Forum on Literature and the Arts

2017 Series: Belief

Too often dismissed, bracketed, or explained away, the concept of religious belief seems to resist serious enquiry. Yet writers of the later Middle Ages produced stunning analyses of belief that distinguished it from mere opinion, and from other kinds of understanding. In this series, we will turn a close eye toward the nature and psychology of belief, asking what thoughts and feelings it might enable, provoke, or shut down; its relationship to spiritual practice and ecclesiastical censure; and the role of faith in the production of scientific knowledge, literature, and histories of modernity.

‘The History of the Person: Scholasticism and Human Rights’

Dr Clare Monagle (Macquarie University)

Human rights history has taken a surprisingly scholastic turn in recent years. The new human rights history has begun to take heed of the highly influential role played by neo-thomist thinkers, such as Jacques Maritain, in the making of the Declaration of 1948. Human rights history had been understood, too often, as a story of secularism’s inexorable rise. The new human rights historians, however, have performed contextualizing histories of the post-war period to argue that the events of 1948 signaled, instead, a victory of the theology of personalism. Personalism was a third-way theology designed to broker the abyss between liberal capitalism and communism, and was constructed via thomistic theology by a number of leading Catholic intellectuals, among them Maritain.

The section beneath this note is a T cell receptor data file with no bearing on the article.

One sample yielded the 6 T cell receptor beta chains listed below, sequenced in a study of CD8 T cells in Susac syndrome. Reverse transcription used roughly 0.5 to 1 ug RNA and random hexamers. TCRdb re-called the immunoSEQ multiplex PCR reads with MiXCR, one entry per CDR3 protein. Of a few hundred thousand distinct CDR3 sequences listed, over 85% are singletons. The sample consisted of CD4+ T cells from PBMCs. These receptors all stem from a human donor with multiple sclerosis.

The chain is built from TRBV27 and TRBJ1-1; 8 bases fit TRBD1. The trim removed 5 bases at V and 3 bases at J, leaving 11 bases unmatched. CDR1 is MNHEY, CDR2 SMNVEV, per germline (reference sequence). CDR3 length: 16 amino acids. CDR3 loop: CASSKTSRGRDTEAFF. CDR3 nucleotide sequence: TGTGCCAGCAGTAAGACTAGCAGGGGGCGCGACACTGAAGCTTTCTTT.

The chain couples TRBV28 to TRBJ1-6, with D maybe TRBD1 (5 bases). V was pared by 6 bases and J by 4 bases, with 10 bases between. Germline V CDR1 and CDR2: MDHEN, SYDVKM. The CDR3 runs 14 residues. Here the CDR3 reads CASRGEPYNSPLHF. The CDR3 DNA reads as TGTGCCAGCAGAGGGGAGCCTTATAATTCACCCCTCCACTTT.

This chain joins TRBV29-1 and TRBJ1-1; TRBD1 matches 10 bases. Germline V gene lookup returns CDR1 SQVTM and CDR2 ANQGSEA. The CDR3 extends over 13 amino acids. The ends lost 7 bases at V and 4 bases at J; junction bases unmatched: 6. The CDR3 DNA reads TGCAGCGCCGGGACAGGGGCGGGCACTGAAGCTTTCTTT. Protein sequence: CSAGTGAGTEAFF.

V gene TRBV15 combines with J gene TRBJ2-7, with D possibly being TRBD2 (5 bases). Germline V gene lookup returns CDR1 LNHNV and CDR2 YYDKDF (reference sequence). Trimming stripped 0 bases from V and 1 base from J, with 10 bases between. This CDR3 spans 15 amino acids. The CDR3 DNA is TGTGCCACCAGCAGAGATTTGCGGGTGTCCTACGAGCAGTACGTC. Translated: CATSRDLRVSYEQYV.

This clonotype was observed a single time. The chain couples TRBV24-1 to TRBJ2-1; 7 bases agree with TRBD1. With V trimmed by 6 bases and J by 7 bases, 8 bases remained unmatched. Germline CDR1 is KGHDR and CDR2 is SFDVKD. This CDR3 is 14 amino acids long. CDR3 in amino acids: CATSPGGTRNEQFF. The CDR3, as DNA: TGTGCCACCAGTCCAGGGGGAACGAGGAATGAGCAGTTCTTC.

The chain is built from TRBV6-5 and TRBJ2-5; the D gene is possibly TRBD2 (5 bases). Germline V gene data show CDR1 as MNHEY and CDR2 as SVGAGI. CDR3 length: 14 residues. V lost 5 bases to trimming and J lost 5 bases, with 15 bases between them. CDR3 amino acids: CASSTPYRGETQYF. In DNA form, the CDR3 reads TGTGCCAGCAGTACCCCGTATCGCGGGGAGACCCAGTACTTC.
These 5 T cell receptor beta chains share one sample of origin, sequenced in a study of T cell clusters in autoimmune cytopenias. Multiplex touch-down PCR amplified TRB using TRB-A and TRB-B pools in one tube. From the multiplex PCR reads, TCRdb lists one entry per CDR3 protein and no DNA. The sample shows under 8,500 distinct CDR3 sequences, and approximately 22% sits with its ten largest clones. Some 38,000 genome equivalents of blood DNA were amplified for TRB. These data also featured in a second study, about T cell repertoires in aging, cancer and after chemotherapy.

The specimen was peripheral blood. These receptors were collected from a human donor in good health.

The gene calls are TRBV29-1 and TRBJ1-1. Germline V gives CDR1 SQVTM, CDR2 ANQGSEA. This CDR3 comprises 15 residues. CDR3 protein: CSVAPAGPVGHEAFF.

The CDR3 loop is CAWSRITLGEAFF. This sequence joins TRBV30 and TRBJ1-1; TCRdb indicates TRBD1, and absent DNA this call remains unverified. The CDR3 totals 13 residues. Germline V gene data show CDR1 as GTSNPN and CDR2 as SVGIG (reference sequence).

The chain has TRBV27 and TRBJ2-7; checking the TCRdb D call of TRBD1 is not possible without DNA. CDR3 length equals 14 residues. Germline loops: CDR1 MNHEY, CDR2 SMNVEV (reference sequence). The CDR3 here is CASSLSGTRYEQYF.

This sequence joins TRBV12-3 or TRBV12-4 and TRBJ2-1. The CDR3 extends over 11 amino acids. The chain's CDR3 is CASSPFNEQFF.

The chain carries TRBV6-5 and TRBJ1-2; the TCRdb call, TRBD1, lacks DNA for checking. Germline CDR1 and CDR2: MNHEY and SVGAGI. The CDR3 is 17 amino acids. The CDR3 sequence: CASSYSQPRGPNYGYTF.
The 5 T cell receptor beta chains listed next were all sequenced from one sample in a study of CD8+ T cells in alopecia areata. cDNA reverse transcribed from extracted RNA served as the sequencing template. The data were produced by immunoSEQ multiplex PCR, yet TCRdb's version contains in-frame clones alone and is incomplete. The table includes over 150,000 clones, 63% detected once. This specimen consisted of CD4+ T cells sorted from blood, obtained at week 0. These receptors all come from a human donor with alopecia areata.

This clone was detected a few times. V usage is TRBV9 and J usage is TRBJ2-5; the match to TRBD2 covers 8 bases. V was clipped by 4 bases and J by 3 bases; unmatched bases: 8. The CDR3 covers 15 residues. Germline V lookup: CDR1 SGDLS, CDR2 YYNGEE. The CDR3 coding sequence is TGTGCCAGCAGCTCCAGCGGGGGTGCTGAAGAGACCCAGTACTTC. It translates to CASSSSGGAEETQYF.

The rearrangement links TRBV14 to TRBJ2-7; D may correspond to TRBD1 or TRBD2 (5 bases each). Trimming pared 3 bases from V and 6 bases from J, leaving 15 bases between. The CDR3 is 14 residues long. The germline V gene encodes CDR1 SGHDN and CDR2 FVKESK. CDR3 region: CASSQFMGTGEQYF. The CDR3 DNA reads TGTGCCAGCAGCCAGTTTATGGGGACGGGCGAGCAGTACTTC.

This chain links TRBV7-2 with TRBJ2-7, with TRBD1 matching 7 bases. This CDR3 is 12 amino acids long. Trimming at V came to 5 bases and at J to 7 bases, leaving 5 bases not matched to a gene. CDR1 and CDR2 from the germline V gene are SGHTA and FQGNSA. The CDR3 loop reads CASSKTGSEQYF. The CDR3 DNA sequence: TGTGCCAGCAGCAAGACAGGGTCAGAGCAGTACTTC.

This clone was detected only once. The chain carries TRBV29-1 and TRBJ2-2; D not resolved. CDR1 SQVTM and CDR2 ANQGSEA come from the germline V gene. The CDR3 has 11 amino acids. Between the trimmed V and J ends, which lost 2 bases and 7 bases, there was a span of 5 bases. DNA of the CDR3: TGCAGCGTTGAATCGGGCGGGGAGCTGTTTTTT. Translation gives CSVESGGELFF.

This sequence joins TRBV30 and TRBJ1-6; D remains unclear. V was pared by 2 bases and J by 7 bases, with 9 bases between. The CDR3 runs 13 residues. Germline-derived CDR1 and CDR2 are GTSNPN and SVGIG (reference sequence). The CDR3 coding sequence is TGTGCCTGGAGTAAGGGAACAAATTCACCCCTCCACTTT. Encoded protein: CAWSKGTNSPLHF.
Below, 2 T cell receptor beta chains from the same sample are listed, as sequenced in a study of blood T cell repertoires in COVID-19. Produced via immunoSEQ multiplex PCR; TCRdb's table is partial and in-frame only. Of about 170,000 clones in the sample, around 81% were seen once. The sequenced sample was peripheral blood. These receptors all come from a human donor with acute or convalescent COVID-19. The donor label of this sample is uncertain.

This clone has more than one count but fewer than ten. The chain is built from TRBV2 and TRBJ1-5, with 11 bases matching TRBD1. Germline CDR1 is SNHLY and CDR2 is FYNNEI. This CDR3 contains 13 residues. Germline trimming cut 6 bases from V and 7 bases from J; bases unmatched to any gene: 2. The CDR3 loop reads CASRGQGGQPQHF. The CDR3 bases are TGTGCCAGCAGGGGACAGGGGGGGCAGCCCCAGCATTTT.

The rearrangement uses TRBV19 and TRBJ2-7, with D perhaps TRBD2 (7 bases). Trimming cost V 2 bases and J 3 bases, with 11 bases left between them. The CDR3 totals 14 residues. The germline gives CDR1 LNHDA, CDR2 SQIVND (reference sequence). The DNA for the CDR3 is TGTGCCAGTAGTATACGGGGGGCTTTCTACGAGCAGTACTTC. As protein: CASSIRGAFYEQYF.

In my paper, I will do two things. Firstly, I will read Maritain’s medievalism, making sense of his intellectual and spiritual commitment to Aquinas, and mapping that onto his advocacy of human rights. Secondly, I will read how the field of human rights history deals with this incursion of the theological. In so doing, I will advocate for a theologically inflected intellectual history of modernity. My case study, that of Maritain’s medievalism, reveals the necessity of tracking the uses of the Middle Ages in the making of our political modernity, as well as offering the opportunity to unpack the ideas that all too often go unspoken. Intellectual histories of modernity have not tended to the theological, paying much closer attention to explicitly secular genealogies within western thought. Normative accounts of the history of ideas privilege the early modern as the place of origin. The incorporation of scholastic theology into the history of human rights troubles this account, and destabilises the medieval/modern divide.

Clare Monagle is Senior Lecturer in Modern History at Macquarie University, and an Australian Research Council Early Career Fellow. Her primary expertise is in the history of scholastic theology. In 2013 she published Orthodoxy and Controversy in Twelfth-Century Religious Discourse: Peter Lombard’s Sentences and the development of Theology, with Brepols. She has recently published a short guide to scholastic theology, titled The Scholastic Project, with Medieval Institute Publications. She is also broadly interested in political medievalism in the contemporary era. She has published articles on the medievalism of Carl Schmitt and Hedley Bull. She published, in 2015, with Louise D’Arcens, an article in Meanjin concerned with Tony Abbott and medievalism, titled ‘Mad Monks and the order of the Tin Ear’.

Image: ‘God as Geometer’. Frontispiece of Bible Moralisée. Illumination on parchment, c. 1220-1230, Österreichische Nationalbibliothek.


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